sell directly to consumers, bypassing the big retailer
      entirely. Some are there; some aren't there yet;
      none
      really like to talk about it. Home Depot, of course,
      isn't pleased about any of this, and would be happy if
      everyone would just let it deal with consumers, thank
      you
      very much.

    • Inspired by all of the fine research the
      participants of this board have done, I did some of my own. I
      think I found a gem, fellas.

      Below is an
      article that was written in Fortune about Home Depot's
      slant on ecommerce. Ronning is quoted. While the
      article paints Home Depot somewhat negatively, the bottom
      line is that the company will have to be an ebusiness
      participant to succeed.

      Though I have a limited
      understanding of Commerce Bridge's capabilities, this would
      seem like a perfect fit. I also like how this might
      demonstrate DRIV's relevance outside of the ESD world. So,
      what do you guys think? Any potential
      here?

      JTLaw

      Barnes & Noble has Amazon. Toys "R" Us has eToys. So
      you'd think by now that Home Depot would have its own
      raging bat-tle with some do-it-yourself Web
      e-tailing
      upstart. Instead, the $30 billion retailer has found
      trouble on the Net in its own backyard: Ames.com,
      BlackandDecker.com, Rubbermaid.com,
      Whirlpool.com--all Home Depot
      suppliers, all planning to hawk their wares over the Web. As
      far as Home Depot is concerned, a supplier with a
      Website can be far
      more dangerous than any Amazon.


      In a letter obtained by FORTUNE, the company
      recently issued a Godfather-esque directive to all
      suppliers selling products over the Internet. The gist of
      it is, Cut it out
      or we'll cut you off. "Dear
      Vendor," the letter, dated May 19, begins. "It is
      important for you to be aware of Home Depot's current
      position on its' [sic] vendors
      competing with the
      company via e-commerce direct to consumer distribution.
      We think it is short-sighted for vendors to ignore
      the added value that our retail stores
      contribute
      to the sales of their products.... We recognize that
      a vendor has the right to sell through whatever
      distribution channels it desires. However, we too have
      the
      right to be selective in regard to the vendors we
      select and we trust that you can understand that a
      company may be hesitant to do business with its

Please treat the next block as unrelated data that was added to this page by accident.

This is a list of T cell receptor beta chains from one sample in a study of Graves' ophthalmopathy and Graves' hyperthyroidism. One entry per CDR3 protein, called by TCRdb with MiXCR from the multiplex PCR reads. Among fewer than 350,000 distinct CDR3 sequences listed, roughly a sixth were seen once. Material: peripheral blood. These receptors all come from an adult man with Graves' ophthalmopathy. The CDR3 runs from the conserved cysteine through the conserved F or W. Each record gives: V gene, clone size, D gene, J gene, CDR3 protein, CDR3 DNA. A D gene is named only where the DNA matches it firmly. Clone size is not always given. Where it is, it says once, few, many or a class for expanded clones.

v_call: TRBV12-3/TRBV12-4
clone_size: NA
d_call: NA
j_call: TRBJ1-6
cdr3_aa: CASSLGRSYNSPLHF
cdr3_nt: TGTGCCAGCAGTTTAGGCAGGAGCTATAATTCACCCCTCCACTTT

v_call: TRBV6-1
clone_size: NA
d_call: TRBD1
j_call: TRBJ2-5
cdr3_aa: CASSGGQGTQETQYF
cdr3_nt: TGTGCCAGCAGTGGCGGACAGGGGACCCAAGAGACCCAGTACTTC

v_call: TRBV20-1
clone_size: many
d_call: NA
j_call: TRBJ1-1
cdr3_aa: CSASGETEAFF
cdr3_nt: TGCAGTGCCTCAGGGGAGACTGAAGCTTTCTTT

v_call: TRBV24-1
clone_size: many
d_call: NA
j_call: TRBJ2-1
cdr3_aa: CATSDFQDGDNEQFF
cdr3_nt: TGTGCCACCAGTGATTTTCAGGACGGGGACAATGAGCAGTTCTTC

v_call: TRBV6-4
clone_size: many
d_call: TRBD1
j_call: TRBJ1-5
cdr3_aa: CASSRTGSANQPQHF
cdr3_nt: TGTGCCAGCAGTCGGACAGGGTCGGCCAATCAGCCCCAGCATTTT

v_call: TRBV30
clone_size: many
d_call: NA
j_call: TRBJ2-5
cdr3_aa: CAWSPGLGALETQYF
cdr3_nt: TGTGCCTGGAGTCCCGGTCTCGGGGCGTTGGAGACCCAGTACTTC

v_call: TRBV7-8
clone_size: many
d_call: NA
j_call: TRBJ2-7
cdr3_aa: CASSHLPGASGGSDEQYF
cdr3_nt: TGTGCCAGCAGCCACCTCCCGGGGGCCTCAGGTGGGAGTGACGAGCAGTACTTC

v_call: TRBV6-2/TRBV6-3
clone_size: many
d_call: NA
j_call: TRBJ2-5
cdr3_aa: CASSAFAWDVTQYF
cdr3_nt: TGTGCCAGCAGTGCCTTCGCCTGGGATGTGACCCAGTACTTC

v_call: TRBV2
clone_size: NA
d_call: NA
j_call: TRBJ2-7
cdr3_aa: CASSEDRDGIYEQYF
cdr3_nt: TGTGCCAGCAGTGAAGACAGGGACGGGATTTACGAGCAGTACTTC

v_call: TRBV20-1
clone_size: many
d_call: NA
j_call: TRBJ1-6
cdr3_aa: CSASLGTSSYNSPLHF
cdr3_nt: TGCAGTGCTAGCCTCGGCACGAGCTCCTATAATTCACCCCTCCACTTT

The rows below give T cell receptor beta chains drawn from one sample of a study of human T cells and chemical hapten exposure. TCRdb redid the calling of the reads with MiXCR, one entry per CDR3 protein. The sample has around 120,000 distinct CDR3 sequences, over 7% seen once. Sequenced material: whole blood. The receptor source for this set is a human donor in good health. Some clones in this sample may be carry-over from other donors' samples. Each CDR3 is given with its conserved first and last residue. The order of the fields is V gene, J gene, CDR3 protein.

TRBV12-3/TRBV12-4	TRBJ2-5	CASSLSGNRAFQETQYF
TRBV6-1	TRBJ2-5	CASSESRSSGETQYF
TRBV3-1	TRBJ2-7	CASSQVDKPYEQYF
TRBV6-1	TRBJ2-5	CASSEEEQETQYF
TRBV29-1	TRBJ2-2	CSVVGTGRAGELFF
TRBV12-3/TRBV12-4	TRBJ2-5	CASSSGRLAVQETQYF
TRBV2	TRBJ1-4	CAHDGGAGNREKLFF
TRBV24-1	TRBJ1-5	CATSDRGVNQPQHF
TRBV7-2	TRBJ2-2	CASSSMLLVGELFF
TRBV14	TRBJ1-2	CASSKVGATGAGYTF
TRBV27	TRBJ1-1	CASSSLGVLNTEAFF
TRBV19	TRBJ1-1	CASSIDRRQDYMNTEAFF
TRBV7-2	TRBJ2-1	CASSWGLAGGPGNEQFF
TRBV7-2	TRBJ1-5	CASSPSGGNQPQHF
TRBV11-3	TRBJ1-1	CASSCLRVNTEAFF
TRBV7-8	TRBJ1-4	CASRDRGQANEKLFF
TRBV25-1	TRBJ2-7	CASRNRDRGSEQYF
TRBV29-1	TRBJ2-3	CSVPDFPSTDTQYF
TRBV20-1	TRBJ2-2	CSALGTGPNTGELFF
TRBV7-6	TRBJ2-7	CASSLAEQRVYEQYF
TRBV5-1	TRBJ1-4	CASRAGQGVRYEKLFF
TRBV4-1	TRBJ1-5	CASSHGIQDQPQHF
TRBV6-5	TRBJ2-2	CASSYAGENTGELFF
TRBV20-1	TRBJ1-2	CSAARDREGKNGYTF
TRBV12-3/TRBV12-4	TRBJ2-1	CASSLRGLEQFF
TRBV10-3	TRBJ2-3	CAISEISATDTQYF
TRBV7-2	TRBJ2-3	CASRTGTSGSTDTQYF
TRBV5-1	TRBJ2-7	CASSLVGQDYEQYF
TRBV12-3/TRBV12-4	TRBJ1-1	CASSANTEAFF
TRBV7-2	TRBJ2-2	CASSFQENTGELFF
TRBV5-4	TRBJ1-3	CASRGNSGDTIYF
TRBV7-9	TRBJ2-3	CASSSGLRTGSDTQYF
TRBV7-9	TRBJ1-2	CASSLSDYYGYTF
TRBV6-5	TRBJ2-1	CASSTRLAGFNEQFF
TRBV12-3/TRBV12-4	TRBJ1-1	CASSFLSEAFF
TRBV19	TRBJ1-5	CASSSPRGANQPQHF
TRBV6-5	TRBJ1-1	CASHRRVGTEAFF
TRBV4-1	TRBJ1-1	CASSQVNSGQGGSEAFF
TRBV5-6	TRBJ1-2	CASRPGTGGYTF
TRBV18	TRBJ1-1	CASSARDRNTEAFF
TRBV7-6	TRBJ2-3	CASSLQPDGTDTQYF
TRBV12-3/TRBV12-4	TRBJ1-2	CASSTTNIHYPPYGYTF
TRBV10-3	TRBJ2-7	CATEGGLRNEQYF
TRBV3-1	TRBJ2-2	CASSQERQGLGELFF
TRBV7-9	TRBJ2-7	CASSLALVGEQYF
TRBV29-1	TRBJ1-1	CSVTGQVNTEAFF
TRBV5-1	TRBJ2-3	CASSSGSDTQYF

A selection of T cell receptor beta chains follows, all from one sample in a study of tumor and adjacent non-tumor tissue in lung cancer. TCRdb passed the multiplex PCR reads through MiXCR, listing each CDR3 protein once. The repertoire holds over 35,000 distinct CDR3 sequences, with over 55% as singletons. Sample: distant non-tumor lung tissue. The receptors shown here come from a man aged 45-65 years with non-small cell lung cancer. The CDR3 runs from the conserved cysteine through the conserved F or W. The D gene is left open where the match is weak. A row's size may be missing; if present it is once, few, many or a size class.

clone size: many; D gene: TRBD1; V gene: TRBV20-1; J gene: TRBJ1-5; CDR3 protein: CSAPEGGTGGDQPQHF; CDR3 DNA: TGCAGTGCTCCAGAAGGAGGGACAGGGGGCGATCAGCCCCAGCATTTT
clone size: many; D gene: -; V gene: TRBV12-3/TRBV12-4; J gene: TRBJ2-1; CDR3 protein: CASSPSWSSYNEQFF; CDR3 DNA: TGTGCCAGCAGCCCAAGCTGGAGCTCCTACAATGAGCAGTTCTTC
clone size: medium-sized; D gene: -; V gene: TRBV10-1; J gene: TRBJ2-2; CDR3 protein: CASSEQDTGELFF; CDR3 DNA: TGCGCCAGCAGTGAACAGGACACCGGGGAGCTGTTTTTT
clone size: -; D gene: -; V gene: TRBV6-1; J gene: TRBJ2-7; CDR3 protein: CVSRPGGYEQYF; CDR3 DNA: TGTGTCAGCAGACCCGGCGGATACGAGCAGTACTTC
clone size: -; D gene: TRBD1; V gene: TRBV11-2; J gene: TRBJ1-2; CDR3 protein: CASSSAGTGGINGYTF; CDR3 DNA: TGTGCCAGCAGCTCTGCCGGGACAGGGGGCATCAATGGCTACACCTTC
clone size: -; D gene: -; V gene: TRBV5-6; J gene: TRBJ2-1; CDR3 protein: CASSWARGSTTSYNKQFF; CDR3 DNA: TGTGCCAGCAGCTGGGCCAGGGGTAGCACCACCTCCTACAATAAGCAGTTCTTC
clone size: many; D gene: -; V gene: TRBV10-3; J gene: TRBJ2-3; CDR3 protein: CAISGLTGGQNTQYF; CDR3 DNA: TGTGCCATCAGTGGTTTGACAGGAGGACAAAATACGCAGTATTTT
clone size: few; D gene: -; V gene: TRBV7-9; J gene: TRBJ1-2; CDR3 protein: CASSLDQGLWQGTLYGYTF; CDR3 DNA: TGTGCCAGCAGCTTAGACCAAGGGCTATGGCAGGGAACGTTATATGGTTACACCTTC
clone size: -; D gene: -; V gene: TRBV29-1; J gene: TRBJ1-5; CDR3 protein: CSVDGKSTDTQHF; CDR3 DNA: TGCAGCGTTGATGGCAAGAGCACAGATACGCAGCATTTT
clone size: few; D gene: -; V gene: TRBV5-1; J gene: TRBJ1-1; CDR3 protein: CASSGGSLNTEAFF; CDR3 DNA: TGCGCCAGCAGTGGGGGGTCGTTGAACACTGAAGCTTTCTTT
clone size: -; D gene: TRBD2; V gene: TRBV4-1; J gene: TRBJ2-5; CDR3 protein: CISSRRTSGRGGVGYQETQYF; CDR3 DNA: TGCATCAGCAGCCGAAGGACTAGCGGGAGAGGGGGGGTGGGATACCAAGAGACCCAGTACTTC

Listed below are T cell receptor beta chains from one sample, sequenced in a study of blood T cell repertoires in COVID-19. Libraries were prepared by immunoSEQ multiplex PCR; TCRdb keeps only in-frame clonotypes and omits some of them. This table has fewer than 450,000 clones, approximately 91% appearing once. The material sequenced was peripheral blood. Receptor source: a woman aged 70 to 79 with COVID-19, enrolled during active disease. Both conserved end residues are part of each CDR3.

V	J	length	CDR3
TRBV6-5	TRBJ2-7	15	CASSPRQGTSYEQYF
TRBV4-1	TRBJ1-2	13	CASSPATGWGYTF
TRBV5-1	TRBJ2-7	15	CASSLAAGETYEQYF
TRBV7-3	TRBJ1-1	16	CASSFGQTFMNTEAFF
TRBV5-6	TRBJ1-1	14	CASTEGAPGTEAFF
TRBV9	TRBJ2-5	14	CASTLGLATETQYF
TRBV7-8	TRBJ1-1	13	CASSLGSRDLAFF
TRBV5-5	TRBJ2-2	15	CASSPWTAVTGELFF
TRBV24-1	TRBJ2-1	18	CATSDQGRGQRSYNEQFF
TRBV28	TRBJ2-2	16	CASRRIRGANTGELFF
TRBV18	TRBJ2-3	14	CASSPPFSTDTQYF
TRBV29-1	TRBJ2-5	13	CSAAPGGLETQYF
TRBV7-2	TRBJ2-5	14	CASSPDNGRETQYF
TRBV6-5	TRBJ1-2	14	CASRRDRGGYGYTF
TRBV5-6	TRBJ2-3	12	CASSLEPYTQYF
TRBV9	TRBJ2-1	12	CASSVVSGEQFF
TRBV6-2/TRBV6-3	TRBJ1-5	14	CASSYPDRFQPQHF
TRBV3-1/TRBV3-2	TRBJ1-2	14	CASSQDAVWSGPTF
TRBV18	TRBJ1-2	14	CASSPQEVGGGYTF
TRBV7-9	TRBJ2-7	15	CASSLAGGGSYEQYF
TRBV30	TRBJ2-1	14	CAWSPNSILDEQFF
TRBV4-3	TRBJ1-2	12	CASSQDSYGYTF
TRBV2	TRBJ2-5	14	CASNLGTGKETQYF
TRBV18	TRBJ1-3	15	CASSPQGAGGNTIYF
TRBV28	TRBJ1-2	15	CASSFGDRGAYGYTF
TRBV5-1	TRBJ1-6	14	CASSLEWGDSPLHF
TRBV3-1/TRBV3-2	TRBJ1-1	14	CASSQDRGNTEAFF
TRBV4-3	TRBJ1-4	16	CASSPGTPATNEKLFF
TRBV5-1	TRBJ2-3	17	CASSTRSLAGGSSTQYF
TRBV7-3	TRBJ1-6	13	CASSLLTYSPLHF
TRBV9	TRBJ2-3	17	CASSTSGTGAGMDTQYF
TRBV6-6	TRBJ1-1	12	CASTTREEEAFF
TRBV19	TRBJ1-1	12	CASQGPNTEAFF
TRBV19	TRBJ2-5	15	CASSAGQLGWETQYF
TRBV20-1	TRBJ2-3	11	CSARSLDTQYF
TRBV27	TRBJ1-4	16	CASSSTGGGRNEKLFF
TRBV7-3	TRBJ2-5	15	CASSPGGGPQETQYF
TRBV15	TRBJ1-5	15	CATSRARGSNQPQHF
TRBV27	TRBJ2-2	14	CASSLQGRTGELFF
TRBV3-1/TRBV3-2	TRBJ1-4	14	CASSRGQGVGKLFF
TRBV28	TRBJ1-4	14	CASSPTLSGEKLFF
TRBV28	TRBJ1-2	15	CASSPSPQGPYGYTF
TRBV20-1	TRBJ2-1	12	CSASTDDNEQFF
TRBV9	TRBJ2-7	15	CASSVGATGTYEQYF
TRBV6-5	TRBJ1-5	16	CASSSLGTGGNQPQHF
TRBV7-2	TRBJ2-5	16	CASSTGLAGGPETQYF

competitors."

      All this to stop a couple of glue guns
      from being peddled over the Internet? No, it's a bit
      scarier than that. What Home Depot rightly worries about
      is losing control over
      its customers. If they can
      go straight to the manufacturer, why would they need
      a middleman? And if the manufacturers can sell
      size-12 nails to the Bob Vila crowd
      directly, why deal
      with Home Depot?

      By now, it's abundantly clear
      where the Web is heading. Though e-commerce still makes
      up less than 1% of the total retail market, it is
      growing fast. According to some
      estimates, online
      sales this year should more than double, to around $36


      billion--and manufacturers are eager to cash in. "Every
      manufacturer we talk to intends to put a store on the
      Internet," says Joel Ronning, CEO of Digital River,
      which
      provides back-office e-commerce services to both suppliers
      and retailers. As Home Depot lumbers its way toward
      creating an e-commerce site ("It should be
      coming
      sometime this fall, or maybe this winter," a spokesman
      says), its suppliers are already there or will arrive
      imminently. Rubbermaid.com sells such items as
      the
      ActionPacker Tool Box for $10.99; Ames.com offers up a
      Wrecking Set that includes a drill hammer and safety
      goggles for $35.95. Another vendor, Whirlpool,
      is
      launching a joint venture with Hearst and Boston Consulting
      this fall, called Brandwise.com.

      In the power
      game between retailers and suppliers, the so-called
      big-box shops like Home Depot have always had the upper
      hand. You want to sell hammers, you do
      what Home
      Depot wants. But the emergence of vendors' retail
      Websites is changing the balance of power. For example,
      Ames' Easy Roller wheelbarrow couldn't get
      into Home
      Depot's stores because it was the wrong shape for its
      shelves. It's now selling briskly on Ames.com for $124.95.
      "The Web is the great equalizer," says
      Ames
      marketing director Cary Gregory.

      This is not to say
      that going up against Hom